Gloria, for example, grew up in Mississippi, led some of the sit-ins and was one of the first Black teachers to integrate a formerly white school in the state. Mark, the final speaker, told a moving story of a time when he was faced with a life-threatening trip to the intensive care unit. After surviving that experience, he was searching for what his purpose in life was.

He concluded with a description of a conference he attended called "The Jamestown Summit for Atoning for the Legacy of Slavery and Genocide," where the question was asked at the end of the conference that has come to define his purpose: "Where in the world is reconciliation peace and justice needed most?" He is answering that question by joining our delegation.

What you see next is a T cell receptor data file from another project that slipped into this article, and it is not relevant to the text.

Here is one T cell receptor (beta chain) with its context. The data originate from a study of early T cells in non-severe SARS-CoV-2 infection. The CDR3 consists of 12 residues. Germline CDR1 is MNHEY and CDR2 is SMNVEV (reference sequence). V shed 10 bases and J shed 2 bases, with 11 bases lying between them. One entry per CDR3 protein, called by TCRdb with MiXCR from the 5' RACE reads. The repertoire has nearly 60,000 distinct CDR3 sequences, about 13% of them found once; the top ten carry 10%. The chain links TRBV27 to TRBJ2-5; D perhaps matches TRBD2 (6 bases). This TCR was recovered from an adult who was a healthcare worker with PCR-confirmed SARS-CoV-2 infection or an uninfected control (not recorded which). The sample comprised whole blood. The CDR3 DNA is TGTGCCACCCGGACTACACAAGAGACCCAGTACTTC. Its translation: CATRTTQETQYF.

Today, we leave on the first African heritage delegation to Palestine. I can't express how fortunate I am to be traveling to this land of apartheid and resistance with people who helped win the Black freedom struggle that brought down the Jim Crow system.

This experience will surely change my life.

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July 18, 2011
Today, the historic African Heritage delegation of IFPB stepped on to Palestinian soil. We are joined by the "Today's Youth, Tomorrow's Leaders" young peoples' delegation co-sponsored by IFPB and the American Friends Service Committee. We arrived at Ben Gurion International Airport in Tel Aviv, and in general, we didn't have an inordinate amount of obstacles to entering the country.